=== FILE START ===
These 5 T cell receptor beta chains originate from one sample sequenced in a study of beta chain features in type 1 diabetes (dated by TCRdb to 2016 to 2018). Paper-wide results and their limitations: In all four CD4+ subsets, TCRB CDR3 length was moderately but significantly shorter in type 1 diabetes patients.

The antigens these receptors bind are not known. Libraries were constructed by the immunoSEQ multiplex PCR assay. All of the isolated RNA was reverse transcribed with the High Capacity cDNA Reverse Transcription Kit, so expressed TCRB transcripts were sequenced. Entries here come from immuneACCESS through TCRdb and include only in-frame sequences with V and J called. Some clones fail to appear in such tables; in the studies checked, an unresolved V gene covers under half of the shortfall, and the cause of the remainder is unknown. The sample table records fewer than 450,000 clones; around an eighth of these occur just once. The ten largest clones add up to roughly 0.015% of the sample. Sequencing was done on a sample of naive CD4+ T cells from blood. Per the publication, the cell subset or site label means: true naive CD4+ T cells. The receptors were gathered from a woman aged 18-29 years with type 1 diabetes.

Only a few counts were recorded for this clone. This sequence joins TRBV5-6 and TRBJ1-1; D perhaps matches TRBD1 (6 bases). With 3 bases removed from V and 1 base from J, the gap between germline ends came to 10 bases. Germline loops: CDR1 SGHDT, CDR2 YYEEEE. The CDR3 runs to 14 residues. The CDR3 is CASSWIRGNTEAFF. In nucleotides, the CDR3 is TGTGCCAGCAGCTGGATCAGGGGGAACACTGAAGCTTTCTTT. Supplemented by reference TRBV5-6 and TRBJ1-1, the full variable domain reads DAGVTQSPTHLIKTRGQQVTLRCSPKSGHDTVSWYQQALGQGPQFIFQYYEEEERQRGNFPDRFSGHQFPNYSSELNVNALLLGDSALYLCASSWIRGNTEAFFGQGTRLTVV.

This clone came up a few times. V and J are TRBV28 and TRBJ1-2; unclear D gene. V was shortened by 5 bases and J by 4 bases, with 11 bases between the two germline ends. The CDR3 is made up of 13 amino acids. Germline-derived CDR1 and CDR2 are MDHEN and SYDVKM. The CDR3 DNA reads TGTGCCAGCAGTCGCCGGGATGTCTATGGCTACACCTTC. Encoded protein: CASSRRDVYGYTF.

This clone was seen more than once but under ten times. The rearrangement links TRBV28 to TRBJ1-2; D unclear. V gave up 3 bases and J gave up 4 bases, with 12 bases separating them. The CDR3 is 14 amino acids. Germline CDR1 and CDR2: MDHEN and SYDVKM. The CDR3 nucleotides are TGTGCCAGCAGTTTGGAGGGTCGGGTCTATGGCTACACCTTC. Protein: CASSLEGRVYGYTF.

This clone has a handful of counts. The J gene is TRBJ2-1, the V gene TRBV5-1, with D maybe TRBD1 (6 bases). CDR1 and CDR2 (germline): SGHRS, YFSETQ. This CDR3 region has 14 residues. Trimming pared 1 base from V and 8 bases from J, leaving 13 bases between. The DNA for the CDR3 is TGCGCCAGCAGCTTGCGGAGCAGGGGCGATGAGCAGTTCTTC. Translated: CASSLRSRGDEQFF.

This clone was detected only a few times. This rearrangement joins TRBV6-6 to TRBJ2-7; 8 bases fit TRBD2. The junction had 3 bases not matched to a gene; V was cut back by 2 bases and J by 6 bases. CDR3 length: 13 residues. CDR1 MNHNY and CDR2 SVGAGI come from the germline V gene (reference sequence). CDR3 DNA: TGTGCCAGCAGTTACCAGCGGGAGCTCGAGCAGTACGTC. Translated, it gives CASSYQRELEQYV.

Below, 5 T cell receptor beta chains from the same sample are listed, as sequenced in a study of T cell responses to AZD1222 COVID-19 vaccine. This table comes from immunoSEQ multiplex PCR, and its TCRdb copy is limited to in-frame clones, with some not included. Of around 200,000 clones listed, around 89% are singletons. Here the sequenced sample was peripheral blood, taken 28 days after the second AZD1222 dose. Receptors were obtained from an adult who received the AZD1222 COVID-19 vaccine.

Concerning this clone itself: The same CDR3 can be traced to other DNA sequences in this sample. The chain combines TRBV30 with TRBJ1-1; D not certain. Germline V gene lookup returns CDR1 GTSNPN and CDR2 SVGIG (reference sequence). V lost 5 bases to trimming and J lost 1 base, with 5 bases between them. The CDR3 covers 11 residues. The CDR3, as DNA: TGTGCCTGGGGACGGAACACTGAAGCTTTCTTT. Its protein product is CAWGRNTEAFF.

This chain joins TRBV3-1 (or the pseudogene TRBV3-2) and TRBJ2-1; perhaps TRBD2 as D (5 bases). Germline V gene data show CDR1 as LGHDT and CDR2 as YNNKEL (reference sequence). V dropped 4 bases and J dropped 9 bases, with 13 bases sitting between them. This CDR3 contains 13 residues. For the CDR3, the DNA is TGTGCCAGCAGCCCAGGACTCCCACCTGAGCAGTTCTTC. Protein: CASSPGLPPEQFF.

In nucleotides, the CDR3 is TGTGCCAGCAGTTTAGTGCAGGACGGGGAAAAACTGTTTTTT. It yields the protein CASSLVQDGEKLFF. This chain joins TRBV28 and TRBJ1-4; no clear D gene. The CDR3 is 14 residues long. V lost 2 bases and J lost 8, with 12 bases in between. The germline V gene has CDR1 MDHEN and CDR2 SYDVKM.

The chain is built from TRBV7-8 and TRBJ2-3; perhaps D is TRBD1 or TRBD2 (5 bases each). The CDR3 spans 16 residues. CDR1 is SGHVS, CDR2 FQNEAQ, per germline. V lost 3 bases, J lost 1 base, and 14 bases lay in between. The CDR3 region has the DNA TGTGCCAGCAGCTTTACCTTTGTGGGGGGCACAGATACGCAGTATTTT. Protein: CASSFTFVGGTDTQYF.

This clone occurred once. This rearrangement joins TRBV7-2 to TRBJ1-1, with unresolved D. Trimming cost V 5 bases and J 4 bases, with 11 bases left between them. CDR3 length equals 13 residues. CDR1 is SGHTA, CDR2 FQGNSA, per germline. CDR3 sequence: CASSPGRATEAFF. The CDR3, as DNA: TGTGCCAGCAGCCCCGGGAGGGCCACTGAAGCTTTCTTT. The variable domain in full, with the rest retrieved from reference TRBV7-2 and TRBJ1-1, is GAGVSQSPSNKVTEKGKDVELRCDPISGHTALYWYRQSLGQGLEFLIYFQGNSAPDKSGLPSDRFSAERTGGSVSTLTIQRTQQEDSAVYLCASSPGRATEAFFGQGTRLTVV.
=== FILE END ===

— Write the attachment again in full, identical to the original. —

These 5 T cell receptor beta chains originate from one sample sequenced in a study of beta chain features in type 1 diabetes (dated by TCRdb to 2016 to 2018). Paper-wide results and their limitations: In all four CD4+ subsets, TCRB CDR3 length was moderately but significantly shorter in type 1 diabetes patients.

The antigens these receptors bind are not known. Libraries were constructed by the immunoSEQ multiplex PCR assay. All of the isolated RNA was reverse transcribed with the High Capacity cDNA Reverse Transcription Kit, so expressed TCRB transcripts were sequenced. Entries here come from immuneACCESS through TCRdb and include only in-frame sequences with V and J called. Some clones fail to appear in such tables; in the studies checked, an unresolved V gene covers under half of the shortfall, and the cause of the remainder is unknown. The sample table records fewer than 450,000 clones; around an eighth of these occur just once. The ten largest clones add up to roughly 0.015% of the sample. Sequencing was done on a sample of naive CD4+ T cells from blood. Per the publication, the cell subset or site label means: true naive CD4+ T cells. The receptors were gathered from a woman aged 18-29 years with type 1 diabetes.

Only a few counts were recorded for this clone. This sequence joins TRBV5-6 and TRBJ1-1; D perhaps matches TRBD1 (6 bases). With 3 bases removed from V and 1 base from J, the gap between germline ends came to 10 bases. Germline loops: CDR1 SGHDT, CDR2 YYEEEE. The CDR3 runs to 14 residues. The CDR3 is CASSWIRGNTEAFF. In nucleotides, the CDR3 is TGTGCCAGCAGCTGGATCAGGGGGAACACTGAAGCTTTCTTT. Supplemented by reference TRBV5-6 and TRBJ1-1, the full variable domain reads DAGVTQSPTHLIKTRGQQVTLRCSPKSGHDTVSWYQQALGQGPQFIFQYYEEEERQRGNFPDRFSGHQFPNYSSELNVNALLLGDSALYLCASSWIRGNTEAFFGQGTRLTVV.

This clone came up a few times. V and J are TRBV28 and TRBJ1-2; unclear D gene. V was shortened by 5 bases and J by 4 bases, with 11 bases between the two germline ends. The CDR3 is made up of 13 amino acids. Germline-derived CDR1 and CDR2 are MDHEN and SYDVKM. The CDR3 DNA reads TGTGCCAGCAGTCGCCGGGATGTCTATGGCTACACCTTC. Encoded protein: CASSRRDVYGYTF.

This clone was seen more than once but under ten times. The rearrangement links TRBV28 to TRBJ1-2; D unclear. V gave up 3 bases and J gave up 4 bases, with 12 bases separating them. The CDR3 is 14 amino acids. Germline CDR1 and CDR2: MDHEN and SYDVKM. The CDR3 nucleotides are TGTGCCAGCAGTTTGGAGGGTCGGGTCTATGGCTACACCTTC. Protein: CASSLEGRVYGYTF.

This clone has a handful of counts. The J gene is TRBJ2-1, the V gene TRBV5-1, with D maybe TRBD1 (6 bases). CDR1 and CDR2 (germline): SGHRS, YFSETQ. This CDR3 region has 14 residues. Trimming pared 1 base from V and 8 bases from J, leaving 13 bases between. The DNA for the CDR3 is TGCGCCAGCAGCTTGCGGAGCAGGGGCGATGAGCAGTTCTTC. Translated: CASSLRSRGDEQFF.

This clone was detected only a few times. This rearrangement joins TRBV6-6 to TRBJ2-7; 8 bases fit TRBD2. The junction had 3 bases not matched to a gene; V was cut back by 2 bases and J by 6 bases. CDR3 length: 13 residues. CDR1 MNHNY and CDR2 SVGAGI come from the germline V gene (reference sequence). CDR3 DNA: TGTGCCAGCAGTTACCAGCGGGAGCTCGAGCAGTACGTC. Translated, it gives CASSYQRELEQYV.

Below, 5 T cell receptor beta chains from the same sample are listed, as sequenced in a study of T cell responses to AZD1222 COVID-19 vaccine. This table comes from immunoSEQ multiplex PCR, and its TCRdb copy is limited to in-frame clones, with some not included. Of around 200,000 clones listed, around 89% are singletons. Here the sequenced sample was peripheral blood, taken 28 days after the second AZD1222 dose. Receptors were obtained from an adult who received the AZD1222 COVID-19 vaccine.

Concerning this clone itself: The same CDR3 can be traced to other DNA sequences in this sample. The chain combines TRBV30 with TRBJ1-1; D not certain. Germline V gene lookup returns CDR1 GTSNPN and CDR2 SVGIG (reference sequence). V lost 5 bases to trimming and J lost 1 base, with 5 bases between them. The CDR3 covers 11 residues. The CDR3, as DNA: TGTGCCTGGGGACGGAACACTGAAGCTTTCTTT. Its protein product is CAWGRNTEAFF.

This chain joins TRBV3-1 (or the pseudogene TRBV3-2) and TRBJ2-1; perhaps TRBD2 as D (5 bases). Germline V gene data show CDR1 as LGHDT and CDR2 as YNNKEL (reference sequence). V dropped 4 bases and J dropped 9 bases, with 13 bases sitting between them. This CDR3 contains 13 residues. For the CDR3, the DNA is TGTGCCAGCAGCCCAGGACTCCCACCTGAGCAGTTCTTC. Protein: CASSPGLPPEQFF.

In nucleotides, the CDR3 is TGTGCCAGCAGTTTAGTGCAGGACGGGGAAAAACTGTTTTTT. It yields the protein CASSLVQDGEKLFF. This chain joins TRBV28 and TRBJ1-4; no clear D gene. The CDR3 is 14 residues long. V lost 2 bases and J lost 8, with 12 bases in between. The germline V gene has CDR1 MDHEN and CDR2 SYDVKM.

The chain is built from TRBV7-8 and TRBJ2-3; perhaps D is TRBD1 or TRBD2 (5 bases each). The CDR3 spans 16 residues. CDR1 is SGHVS, CDR2 FQNEAQ, per germline. V lost 3 bases, J lost 1 base, and 14 bases lay in between. The CDR3 region has the DNA TGTGCCAGCAGCTTTACCTTTGTGGGGGGCACAGATACGCAGTATTTT. Protein: CASSFTFVGGTDTQYF.

This clone occurred once. This rearrangement joins TRBV7-2 to TRBJ1-1, with unresolved D. Trimming cost V 5 bases and J 4 bases, with 11 bases left between them. CDR3 length equals 13 residues. CDR1 is SGHTA, CDR2 FQGNSA, per germline. CDR3 sequence: CASSPGRATEAFF. The CDR3, as DNA: TGTGCCAGCAGCCCCGGGAGGGCCACTGAAGCTTTCTTT. The variable domain in full, with the rest retrieved from reference TRBV7-2 and TRBJ1-1, is GAGVSQSPSNKVTEKGKDVELRCDPISGHTALYWYRQSLGQGLEFLIYFQGNSAPDKSGLPSDRFSAERTGGSVSTLTIQRTQQEDSAVYLCASSPGRATEAFFGQGTRLTVV.